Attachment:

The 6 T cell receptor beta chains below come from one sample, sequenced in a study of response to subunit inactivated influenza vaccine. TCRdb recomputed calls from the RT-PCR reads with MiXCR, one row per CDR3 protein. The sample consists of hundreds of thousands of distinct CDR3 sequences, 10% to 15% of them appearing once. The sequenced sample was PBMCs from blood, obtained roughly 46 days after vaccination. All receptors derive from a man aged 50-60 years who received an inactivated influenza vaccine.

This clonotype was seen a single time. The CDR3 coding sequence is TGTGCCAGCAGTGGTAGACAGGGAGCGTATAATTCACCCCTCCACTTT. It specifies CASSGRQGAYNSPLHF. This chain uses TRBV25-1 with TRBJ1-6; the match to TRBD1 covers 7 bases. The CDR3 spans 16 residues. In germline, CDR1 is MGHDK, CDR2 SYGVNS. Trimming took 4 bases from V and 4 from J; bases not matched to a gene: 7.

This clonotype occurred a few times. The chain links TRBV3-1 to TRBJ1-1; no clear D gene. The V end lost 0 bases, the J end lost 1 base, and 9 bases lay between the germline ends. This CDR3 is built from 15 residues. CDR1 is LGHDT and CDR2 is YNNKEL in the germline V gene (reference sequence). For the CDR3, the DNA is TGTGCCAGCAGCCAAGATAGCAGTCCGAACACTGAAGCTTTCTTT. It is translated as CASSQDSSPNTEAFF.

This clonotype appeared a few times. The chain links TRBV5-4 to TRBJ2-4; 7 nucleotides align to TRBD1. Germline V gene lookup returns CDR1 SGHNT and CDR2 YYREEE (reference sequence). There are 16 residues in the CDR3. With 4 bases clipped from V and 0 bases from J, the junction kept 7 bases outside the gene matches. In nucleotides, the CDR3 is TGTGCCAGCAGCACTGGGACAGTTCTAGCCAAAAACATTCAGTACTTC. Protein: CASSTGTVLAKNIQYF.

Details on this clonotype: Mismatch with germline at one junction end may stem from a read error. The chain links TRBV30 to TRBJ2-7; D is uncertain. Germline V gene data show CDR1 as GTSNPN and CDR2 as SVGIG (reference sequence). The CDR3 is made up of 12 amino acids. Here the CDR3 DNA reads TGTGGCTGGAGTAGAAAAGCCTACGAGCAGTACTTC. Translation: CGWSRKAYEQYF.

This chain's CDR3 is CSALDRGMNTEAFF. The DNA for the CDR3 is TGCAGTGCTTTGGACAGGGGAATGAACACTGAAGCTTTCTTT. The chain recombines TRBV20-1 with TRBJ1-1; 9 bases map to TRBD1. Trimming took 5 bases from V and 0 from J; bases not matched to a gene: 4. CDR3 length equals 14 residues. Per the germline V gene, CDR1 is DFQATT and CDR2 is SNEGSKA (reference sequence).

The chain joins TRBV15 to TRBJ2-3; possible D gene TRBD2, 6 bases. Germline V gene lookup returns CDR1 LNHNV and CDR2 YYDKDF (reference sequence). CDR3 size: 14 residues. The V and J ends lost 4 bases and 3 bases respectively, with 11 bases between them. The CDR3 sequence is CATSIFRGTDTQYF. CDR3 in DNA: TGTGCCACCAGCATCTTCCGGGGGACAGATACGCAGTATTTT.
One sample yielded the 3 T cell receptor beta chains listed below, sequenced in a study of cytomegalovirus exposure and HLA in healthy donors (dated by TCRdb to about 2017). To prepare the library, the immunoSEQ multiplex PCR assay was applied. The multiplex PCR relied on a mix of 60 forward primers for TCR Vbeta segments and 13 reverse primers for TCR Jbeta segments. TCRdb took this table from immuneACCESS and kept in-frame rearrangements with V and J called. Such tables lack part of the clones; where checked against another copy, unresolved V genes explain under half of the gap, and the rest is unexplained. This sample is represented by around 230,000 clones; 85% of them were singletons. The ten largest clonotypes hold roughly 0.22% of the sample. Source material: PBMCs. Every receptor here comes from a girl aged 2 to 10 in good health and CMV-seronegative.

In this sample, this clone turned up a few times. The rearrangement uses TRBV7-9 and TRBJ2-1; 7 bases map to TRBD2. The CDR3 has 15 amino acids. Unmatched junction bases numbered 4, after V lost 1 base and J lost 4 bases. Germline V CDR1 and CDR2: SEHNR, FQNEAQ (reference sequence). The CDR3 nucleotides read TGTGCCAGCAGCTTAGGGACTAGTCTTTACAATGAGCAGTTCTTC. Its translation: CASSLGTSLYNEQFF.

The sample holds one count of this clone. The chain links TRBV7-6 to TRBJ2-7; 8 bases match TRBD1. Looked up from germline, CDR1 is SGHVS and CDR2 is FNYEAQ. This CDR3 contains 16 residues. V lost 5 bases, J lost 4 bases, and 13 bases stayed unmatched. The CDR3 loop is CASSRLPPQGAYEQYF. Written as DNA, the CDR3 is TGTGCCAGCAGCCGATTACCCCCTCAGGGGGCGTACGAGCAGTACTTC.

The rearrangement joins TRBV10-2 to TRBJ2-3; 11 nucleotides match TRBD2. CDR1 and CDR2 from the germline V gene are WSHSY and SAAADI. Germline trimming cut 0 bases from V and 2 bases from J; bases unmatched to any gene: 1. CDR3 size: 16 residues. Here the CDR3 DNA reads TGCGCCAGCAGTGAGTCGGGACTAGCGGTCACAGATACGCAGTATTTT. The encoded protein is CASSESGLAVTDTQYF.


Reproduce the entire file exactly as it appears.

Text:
The 6 T cell receptor beta chains below come from one sample, sequenced in a study of response to subunit inactivated influenza vaccine. TCRdb recomputed calls from the RT-PCR reads with MiXCR, one row per CDR3 protein. The sample consists of hundreds of thousands of distinct CDR3 sequences, 10% to 15% of them appearing once. The sequenced sample was PBMCs from blood, obtained roughly 46 days after vaccination. All receptors derive from a man aged 50-60 years who received an inactivated influenza vaccine.

This clonotype was seen a single time. The CDR3 coding sequence is TGTGCCAGCAGTGGTAGACAGGGAGCGTATAATTCACCCCTCCACTTT. It specifies CASSGRQGAYNSPLHF. This chain uses TRBV25-1 with TRBJ1-6; the match to TRBD1 covers 7 bases. The CDR3 spans 16 residues. In germline, CDR1 is MGHDK, CDR2 SYGVNS. Trimming took 4 bases from V and 4 from J; bases not matched to a gene: 7.

This clonotype occurred a few times. The chain links TRBV3-1 to TRBJ1-1; no clear D gene. The V end lost 0 bases, the J end lost 1 base, and 9 bases lay between the germline ends. This CDR3 is built from 15 residues. CDR1 is LGHDT and CDR2 is YNNKEL in the germline V gene (reference sequence). For the CDR3, the DNA is TGTGCCAGCAGCCAAGATAGCAGTCCGAACACTGAAGCTTTCTTT. It is translated as CASSQDSSPNTEAFF.

This clonotype appeared a few times. The chain links TRBV5-4 to TRBJ2-4; 7 nucleotides align to TRBD1. Germline V gene lookup returns CDR1 SGHNT and CDR2 YYREEE (reference sequence). There are 16 residues in the CDR3. With 4 bases clipped from V and 0 bases from J, the junction kept 7 bases outside the gene matches. In nucleotides, the CDR3 is TGTGCCAGCAGCACTGGGACAGTTCTAGCCAAAAACATTCAGTACTTC. Protein: CASSTGTVLAKNIQYF.

Details on this clonotype: Mismatch with germline at one junction end may stem from a read error. The chain links TRBV30 to TRBJ2-7; D is uncertain. Germline V gene data show CDR1 as GTSNPN and CDR2 as SVGIG (reference sequence). The CDR3 is made up of 12 amino acids. Here the CDR3 DNA reads TGTGGCTGGAGTAGAAAAGCCTACGAGCAGTACTTC. Translation: CGWSRKAYEQYF.

This chain's CDR3 is CSALDRGMNTEAFF. The DNA for the CDR3 is TGCAGTGCTTTGGACAGGGGAATGAACACTGAAGCTTTCTTT. The chain recombines TRBV20-1 with TRBJ1-1; 9 bases map to TRBD1. Trimming took 5 bases from V and 0 from J; bases not matched to a gene: 4. CDR3 length equals 14 residues. Per the germline V gene, CDR1 is DFQATT and CDR2 is SNEGSKA (reference sequence).

The chain joins TRBV15 to TRBJ2-3; possible D gene TRBD2, 6 bases. Germline V gene lookup returns CDR1 LNHNV and CDR2 YYDKDF (reference sequence). CDR3 size: 14 residues. The V and J ends lost 4 bases and 3 bases respectively, with 11 bases between them. The CDR3 sequence is CATSIFRGTDTQYF. CDR3 in DNA: TGTGCCACCAGCATCTTCCGGGGGACAGATACGCAGTATTTT.
One sample yielded the 3 T cell receptor beta chains listed below, sequenced in a study of cytomegalovirus exposure and HLA in healthy donors (dated by TCRdb to about 2017). To prepare the library, the immunoSEQ multiplex PCR assay was applied. The multiplex PCR relied on a mix of 60 forward primers for TCR Vbeta segments and 13 reverse primers for TCR Jbeta segments. TCRdb took this table from immuneACCESS and kept in-frame rearrangements with V and J called. Such tables lack part of the clones; where checked against another copy, unresolved V genes explain under half of the gap, and the rest is unexplained. This sample is represented by around 230,000 clones; 85% of them were singletons. The ten largest clonotypes hold roughly 0.22% of the sample. Source material: PBMCs. Every receptor here comes from a girl aged 2 to 10 in good health and CMV-seronegative.

In this sample, this clone turned up a few times. The rearrangement uses TRBV7-9 and TRBJ2-1; 7 bases map to TRBD2. The CDR3 has 15 amino acids. Unmatched junction bases numbered 4, after V lost 1 base and J lost 4 bases. Germline V CDR1 and CDR2: SEHNR, FQNEAQ (reference sequence). The CDR3 nucleotides read TGTGCCAGCAGCTTAGGGACTAGTCTTTACAATGAGCAGTTCTTC. Its translation: CASSLGTSLYNEQFF.

The sample holds one count of this clone. The chain links TRBV7-6 to TRBJ2-7; 8 bases match TRBD1. Looked up from germline, CDR1 is SGHVS and CDR2 is FNYEAQ. This CDR3 contains 16 residues. V lost 5 bases, J lost 4 bases, and 13 bases stayed unmatched. The CDR3 loop is CASSRLPPQGAYEQYF. Written as DNA, the CDR3 is TGTGCCAGCAGCCGATTACCCCCTCAGGGGGCGTACGAGCAGTACTTC.

The rearrangement joins TRBV10-2 to TRBJ2-3; 11 nucleotides match TRBD2. CDR1 and CDR2 from the germline V gene are WSHSY and SAAADI. Germline trimming cut 0 bases from V and 2 bases from J; bases unmatched to any gene: 1. CDR3 size: 16 residues. Here the CDR3 DNA reads TGCGCCAGCAGTGAGTCGGGACTAGCGGTCACAGATACGCAGTATTTT. The encoded protein is CASSESGLAVTDTQYF.